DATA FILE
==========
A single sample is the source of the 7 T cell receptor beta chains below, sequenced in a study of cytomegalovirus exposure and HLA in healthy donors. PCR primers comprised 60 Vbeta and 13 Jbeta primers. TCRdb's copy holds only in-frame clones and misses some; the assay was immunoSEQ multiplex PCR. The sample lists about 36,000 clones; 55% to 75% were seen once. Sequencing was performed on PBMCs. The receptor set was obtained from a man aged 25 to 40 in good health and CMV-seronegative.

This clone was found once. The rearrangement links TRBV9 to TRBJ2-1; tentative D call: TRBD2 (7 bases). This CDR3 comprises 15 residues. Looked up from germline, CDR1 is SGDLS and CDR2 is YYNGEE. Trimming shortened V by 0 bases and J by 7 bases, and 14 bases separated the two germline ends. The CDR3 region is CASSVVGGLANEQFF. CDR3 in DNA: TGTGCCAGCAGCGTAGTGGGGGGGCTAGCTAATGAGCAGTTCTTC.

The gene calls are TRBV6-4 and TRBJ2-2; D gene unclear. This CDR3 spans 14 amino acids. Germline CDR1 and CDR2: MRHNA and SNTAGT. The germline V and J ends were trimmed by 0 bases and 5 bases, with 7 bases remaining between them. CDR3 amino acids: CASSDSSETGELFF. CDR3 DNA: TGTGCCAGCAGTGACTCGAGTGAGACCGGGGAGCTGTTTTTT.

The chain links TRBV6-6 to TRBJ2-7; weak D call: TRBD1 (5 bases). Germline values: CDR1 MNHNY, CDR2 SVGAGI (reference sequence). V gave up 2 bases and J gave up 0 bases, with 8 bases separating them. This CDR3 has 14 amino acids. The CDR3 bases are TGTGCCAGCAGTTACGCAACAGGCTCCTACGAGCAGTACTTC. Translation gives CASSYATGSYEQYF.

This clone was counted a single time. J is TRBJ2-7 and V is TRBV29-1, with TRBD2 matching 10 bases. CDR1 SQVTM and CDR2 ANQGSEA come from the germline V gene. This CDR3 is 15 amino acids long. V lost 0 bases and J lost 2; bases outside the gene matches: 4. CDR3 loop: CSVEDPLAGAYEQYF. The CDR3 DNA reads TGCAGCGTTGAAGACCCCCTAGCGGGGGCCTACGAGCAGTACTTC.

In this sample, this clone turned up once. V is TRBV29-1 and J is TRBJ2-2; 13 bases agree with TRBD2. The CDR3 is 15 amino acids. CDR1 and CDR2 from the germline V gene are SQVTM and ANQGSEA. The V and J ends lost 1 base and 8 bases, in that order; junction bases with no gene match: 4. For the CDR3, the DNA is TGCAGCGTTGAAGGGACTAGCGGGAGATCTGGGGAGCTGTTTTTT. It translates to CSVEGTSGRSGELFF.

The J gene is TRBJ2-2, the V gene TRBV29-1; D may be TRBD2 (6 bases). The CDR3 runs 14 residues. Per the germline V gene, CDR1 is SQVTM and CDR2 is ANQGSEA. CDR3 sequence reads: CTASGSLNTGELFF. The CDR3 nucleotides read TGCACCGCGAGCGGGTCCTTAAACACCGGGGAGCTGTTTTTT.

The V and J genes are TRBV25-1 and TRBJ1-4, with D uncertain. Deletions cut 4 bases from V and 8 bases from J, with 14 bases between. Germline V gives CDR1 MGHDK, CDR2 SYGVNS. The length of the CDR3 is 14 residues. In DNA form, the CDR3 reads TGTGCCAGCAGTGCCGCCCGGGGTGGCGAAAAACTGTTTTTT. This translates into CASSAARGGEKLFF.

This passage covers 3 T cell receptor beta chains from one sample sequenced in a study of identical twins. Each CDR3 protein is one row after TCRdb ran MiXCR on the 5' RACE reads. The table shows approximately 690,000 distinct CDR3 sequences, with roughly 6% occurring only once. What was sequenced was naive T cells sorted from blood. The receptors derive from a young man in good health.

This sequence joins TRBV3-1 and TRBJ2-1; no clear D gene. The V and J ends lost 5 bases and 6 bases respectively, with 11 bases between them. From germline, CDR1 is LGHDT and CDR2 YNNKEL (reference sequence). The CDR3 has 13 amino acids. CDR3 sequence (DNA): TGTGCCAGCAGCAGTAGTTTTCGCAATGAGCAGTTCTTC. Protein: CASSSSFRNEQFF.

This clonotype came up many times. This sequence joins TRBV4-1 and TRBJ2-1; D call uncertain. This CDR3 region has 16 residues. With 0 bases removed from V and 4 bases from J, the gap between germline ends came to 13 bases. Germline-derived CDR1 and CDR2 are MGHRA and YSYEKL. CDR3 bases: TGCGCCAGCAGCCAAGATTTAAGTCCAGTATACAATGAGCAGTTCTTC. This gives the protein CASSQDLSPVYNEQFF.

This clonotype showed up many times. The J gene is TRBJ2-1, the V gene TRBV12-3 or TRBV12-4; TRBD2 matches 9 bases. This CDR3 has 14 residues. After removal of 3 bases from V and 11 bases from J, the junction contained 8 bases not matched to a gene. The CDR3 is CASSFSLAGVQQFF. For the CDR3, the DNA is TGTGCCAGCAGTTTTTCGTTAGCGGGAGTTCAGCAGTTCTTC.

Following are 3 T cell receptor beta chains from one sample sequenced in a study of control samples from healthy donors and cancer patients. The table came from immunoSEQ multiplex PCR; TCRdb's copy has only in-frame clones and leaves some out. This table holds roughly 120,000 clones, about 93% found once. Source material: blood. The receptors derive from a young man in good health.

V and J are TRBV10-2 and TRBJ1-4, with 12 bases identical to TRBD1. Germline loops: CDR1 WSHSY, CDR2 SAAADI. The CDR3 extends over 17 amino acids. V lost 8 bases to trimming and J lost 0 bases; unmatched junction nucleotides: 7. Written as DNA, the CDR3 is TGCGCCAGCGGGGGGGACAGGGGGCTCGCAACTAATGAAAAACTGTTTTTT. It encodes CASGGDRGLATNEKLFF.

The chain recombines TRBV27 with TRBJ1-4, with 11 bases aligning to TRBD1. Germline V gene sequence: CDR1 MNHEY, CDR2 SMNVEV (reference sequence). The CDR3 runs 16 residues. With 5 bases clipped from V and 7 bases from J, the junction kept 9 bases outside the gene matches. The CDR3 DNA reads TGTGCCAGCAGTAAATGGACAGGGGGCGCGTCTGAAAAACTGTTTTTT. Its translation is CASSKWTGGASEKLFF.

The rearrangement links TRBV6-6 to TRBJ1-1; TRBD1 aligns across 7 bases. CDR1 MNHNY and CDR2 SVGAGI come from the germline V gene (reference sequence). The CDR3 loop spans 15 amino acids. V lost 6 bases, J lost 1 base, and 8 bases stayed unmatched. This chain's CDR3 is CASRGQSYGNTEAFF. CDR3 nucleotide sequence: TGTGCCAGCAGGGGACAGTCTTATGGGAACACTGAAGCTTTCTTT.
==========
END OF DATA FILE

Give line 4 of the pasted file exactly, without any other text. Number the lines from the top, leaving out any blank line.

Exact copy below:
The chain links TRBV6-6 to TRBJ2-7; weak D call: TRBD1 (5 bases). Germline values: CDR1 MNHNY, CDR2 SVGAGI (reference sequence). V gave up 2 bases and J gave up 0 bases, with 8 bases separating them. This CDR3 has 14 amino acids. The CDR3 bases are TGTGCCAGCAGTTACGCAACAGGCTCCTACGAGCAGTACTTC. Translation gives CASSYATGSYEQYF.